20th July 2022
The Rethinking Ethical Consumerism team have been working in partnership with Haringey Council in London to explore the meaning of waste for local councils in England.
We took a neighbourhood-based view to understand more about the tensions that exist between the council’s implementation of waste management and the experiences of residents. We make some recommendations for how these challenges might be overcome.
The research examines the role of the ethical household when rethinking the meaning of waste. The data collection involved 14 in-depth interviews with key stakeholders of Haringey Council as
identified by several senior members within the Waste remit of Haringey council as well as 5 wideranging interviews with residents within identified neighbourhoods in the borough of Haringey. This research was also complemented by analysis of documents both provided for and sourced by the research team.
This research highlights three challenges to tackling simultaneous infrastructure provision and individual waste behaviour practices:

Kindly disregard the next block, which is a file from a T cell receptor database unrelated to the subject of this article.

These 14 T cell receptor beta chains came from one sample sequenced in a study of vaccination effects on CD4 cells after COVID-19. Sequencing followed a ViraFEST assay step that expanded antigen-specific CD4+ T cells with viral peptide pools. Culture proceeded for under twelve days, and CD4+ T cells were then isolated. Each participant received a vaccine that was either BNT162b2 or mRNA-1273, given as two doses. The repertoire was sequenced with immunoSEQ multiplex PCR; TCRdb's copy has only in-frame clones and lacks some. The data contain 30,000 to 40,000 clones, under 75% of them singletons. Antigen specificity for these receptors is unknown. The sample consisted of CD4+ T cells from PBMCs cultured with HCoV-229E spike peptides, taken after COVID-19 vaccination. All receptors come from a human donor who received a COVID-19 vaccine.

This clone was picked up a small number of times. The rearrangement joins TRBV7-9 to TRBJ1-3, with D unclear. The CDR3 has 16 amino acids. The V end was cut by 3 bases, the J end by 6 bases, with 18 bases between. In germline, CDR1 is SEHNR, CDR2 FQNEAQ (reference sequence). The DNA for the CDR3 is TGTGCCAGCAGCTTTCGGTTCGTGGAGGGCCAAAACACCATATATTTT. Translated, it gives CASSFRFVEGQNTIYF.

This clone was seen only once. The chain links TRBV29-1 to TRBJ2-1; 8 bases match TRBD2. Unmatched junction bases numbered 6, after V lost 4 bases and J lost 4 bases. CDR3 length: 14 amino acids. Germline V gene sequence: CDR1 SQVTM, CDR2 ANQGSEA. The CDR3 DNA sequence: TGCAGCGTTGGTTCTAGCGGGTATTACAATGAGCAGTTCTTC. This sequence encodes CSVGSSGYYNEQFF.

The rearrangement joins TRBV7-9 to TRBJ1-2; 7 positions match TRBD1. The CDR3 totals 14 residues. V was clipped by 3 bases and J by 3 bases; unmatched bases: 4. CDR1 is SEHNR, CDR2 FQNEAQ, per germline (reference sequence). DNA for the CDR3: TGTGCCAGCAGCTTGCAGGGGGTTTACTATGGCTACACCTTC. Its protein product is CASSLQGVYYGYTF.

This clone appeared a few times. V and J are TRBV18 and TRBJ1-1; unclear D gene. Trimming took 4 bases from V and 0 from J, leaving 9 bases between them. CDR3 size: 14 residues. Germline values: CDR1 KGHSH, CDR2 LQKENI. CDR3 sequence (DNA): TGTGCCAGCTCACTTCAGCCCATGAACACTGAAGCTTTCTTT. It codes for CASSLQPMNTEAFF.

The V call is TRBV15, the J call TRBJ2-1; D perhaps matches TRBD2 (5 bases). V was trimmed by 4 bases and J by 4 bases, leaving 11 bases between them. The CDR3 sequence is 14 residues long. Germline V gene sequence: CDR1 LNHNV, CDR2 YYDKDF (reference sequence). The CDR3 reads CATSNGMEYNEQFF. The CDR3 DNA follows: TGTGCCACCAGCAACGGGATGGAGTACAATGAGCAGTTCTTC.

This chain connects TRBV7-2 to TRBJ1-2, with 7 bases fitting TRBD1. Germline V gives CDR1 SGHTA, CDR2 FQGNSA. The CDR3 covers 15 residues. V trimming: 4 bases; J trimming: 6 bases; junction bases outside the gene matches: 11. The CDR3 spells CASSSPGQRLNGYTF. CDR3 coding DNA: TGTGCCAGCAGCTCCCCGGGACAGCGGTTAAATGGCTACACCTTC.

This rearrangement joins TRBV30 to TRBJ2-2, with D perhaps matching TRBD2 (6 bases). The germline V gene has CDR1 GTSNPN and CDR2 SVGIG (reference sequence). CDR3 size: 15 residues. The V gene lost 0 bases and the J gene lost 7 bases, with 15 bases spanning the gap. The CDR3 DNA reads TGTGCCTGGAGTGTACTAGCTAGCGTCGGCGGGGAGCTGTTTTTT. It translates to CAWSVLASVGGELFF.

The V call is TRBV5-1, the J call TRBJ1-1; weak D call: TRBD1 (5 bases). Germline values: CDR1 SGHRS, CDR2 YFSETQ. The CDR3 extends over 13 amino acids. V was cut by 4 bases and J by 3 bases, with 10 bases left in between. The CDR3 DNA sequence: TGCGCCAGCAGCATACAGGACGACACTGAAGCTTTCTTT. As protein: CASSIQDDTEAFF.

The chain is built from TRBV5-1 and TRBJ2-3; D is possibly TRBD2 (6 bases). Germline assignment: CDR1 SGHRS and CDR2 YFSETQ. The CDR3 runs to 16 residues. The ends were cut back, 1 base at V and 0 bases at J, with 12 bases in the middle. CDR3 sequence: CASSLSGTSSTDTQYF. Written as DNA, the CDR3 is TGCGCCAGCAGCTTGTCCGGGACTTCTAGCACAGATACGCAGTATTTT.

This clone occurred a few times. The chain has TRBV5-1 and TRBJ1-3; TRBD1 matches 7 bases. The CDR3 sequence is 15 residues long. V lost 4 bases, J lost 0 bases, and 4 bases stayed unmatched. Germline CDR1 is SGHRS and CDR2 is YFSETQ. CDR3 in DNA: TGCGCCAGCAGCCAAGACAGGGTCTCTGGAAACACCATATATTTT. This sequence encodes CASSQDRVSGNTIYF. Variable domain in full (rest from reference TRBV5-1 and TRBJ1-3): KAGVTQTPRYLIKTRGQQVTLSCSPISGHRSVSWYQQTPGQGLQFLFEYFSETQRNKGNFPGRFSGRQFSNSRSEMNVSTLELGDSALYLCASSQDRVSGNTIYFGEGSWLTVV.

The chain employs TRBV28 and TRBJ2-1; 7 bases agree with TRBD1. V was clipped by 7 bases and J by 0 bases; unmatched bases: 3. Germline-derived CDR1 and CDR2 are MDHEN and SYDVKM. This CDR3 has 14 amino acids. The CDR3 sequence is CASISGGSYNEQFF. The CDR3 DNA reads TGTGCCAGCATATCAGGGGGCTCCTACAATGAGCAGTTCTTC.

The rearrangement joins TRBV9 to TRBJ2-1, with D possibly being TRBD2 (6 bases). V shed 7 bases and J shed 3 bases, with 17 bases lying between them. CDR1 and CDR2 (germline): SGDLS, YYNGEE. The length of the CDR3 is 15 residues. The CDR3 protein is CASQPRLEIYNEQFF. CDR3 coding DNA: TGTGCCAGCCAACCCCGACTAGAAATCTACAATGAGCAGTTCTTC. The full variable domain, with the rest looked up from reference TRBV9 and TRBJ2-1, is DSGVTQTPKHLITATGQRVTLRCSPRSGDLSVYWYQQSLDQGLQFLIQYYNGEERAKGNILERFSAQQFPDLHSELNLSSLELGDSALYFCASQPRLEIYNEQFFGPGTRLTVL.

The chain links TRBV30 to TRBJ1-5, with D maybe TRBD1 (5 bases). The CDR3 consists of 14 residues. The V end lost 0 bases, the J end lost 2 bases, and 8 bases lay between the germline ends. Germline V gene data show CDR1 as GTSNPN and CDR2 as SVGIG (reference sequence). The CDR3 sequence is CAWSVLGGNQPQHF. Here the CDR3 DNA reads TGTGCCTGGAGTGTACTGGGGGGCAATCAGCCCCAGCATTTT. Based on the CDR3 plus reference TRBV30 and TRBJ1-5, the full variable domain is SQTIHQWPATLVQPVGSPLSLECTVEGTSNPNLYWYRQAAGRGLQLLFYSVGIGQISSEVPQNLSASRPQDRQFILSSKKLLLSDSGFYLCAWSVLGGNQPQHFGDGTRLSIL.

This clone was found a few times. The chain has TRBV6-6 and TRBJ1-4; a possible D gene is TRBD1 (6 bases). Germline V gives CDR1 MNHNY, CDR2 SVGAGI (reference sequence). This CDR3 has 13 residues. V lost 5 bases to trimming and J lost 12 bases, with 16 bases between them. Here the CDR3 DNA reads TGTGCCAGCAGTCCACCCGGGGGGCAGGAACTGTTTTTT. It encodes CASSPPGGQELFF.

- Inconsistent information and messaging at local and national levels;
- Tensions between perceptions based on stereotypes and reality;
- The need to develop a deeper and more nuanced understanding of the complex relationships between homes of multiple occupancy (HMO) and infrastructure provision so as to improve consistency of communication and thereby increasing trust.
Our findings showed that there were challenges around increasing diversity in voice, particularly in the decision-making process related to the communication of initiatives and policy, and an urgent need to develop sustainable long-term strategies. This will allow Haringey council to connect effectively with national campaigns for the reduction of waste and single-use plastics, and to build meaningful relationships that harness the trust and good will of residents so as to build trust-based long-term initiatives to impact change in the community.